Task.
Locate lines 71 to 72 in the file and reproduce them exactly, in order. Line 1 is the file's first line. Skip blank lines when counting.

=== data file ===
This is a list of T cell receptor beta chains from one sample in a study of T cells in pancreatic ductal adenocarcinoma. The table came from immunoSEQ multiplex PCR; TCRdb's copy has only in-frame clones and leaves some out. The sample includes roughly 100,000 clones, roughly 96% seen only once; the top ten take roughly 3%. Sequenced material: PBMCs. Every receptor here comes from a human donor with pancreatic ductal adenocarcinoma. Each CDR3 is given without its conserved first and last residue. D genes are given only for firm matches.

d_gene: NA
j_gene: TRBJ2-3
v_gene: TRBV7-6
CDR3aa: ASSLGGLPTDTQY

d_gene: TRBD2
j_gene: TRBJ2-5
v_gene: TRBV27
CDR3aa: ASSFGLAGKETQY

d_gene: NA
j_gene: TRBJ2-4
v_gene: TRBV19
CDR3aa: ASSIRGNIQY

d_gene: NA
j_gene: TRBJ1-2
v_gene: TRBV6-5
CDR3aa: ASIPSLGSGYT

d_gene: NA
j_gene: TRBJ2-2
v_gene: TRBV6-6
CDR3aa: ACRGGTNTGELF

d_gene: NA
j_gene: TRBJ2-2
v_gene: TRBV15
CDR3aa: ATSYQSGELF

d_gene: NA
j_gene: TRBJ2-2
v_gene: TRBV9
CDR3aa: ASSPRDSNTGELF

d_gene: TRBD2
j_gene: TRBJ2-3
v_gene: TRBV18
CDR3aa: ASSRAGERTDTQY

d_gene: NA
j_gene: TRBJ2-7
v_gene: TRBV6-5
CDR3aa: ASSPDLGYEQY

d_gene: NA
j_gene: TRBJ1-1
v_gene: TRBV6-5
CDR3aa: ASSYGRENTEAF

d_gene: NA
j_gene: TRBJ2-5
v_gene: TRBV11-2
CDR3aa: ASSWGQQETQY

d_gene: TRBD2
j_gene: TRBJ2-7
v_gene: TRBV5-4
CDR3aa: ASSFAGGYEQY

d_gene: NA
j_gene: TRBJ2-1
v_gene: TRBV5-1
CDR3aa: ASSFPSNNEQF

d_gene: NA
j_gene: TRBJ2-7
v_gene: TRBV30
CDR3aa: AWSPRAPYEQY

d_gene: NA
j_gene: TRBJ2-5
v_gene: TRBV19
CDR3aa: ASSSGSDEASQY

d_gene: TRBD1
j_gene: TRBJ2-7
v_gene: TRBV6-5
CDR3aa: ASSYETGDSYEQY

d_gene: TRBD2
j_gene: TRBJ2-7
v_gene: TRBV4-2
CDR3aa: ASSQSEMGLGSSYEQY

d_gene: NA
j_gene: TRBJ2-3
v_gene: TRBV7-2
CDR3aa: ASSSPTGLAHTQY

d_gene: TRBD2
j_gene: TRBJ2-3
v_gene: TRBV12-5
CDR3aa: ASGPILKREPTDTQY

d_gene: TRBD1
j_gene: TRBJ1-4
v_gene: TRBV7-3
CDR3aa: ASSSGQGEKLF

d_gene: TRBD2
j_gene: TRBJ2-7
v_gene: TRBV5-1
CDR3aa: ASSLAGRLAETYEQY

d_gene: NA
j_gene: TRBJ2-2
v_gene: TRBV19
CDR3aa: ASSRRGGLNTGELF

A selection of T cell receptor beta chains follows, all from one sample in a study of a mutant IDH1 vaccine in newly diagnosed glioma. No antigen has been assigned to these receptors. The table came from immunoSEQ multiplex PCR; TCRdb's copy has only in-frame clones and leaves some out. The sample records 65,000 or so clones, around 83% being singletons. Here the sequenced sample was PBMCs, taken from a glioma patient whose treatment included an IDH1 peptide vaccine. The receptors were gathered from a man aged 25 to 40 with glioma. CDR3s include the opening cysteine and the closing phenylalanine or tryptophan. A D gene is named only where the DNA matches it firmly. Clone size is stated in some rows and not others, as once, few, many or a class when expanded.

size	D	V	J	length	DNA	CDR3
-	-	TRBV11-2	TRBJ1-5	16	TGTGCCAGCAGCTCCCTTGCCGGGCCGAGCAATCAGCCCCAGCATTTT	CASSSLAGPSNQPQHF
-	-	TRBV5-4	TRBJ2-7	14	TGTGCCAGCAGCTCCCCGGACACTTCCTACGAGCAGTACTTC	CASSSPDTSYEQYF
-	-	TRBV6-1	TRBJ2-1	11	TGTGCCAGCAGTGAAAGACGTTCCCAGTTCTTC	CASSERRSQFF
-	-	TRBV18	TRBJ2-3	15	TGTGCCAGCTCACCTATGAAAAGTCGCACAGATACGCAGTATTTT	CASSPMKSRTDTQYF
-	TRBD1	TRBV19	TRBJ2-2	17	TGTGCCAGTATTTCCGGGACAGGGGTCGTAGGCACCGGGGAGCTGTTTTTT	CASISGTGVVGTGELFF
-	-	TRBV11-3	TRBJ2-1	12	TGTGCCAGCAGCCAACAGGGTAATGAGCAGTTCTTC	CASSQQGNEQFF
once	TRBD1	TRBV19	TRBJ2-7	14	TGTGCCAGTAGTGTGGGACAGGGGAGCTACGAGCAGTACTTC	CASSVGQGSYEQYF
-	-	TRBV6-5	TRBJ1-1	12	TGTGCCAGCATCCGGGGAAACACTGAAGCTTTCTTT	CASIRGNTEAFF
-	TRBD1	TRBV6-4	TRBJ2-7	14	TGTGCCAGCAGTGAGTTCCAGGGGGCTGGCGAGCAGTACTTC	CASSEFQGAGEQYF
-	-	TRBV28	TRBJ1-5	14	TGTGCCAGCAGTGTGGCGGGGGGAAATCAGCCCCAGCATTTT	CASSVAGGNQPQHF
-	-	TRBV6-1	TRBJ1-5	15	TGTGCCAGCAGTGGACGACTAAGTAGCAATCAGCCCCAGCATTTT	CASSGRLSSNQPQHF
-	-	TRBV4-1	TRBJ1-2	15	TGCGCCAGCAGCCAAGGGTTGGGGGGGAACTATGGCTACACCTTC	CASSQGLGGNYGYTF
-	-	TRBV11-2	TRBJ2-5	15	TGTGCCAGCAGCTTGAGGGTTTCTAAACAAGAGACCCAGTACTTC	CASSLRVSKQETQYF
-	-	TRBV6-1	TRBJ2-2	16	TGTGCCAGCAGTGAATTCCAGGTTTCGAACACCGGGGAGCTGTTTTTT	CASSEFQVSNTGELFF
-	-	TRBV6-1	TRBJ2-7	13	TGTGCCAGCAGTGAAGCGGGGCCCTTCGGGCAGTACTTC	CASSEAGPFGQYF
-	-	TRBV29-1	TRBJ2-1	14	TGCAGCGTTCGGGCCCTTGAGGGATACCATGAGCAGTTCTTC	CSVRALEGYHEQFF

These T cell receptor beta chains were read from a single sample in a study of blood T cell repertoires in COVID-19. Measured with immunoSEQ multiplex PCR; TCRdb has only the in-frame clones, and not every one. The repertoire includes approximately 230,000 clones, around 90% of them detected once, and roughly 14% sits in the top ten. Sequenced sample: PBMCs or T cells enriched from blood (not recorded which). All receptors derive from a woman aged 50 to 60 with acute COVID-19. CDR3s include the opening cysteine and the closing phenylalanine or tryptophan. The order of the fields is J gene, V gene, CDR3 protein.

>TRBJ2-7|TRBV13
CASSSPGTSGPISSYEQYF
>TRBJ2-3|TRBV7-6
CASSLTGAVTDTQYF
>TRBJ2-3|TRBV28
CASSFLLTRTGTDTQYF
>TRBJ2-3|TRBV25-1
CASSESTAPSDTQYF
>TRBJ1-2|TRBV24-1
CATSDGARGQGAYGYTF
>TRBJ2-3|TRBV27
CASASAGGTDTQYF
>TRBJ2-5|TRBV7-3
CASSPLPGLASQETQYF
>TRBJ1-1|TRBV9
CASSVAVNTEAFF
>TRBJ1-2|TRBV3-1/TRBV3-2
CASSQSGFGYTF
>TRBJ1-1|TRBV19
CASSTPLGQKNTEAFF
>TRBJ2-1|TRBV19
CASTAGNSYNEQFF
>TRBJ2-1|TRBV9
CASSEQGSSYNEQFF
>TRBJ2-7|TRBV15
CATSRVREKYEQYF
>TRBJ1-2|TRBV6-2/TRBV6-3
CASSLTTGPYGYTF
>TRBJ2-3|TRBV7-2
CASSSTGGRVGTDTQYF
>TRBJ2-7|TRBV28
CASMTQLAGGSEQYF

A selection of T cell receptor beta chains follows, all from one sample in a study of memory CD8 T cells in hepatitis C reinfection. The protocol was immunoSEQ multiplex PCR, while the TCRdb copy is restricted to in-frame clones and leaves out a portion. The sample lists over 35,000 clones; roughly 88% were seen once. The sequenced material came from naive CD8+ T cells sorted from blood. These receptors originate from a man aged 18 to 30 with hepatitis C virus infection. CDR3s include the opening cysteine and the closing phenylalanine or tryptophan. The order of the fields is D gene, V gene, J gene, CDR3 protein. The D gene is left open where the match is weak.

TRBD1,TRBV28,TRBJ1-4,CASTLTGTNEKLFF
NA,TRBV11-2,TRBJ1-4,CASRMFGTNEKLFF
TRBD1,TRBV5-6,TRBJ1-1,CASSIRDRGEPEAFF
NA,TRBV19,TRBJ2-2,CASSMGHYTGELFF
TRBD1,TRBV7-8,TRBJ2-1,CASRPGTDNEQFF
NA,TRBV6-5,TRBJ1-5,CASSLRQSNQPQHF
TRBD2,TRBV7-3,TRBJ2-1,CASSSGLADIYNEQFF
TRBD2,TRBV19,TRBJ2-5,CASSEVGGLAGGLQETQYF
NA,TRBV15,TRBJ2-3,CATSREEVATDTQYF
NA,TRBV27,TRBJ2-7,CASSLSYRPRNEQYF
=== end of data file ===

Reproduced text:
j_gene: TRBJ2-3
v_gene: TRBV7-2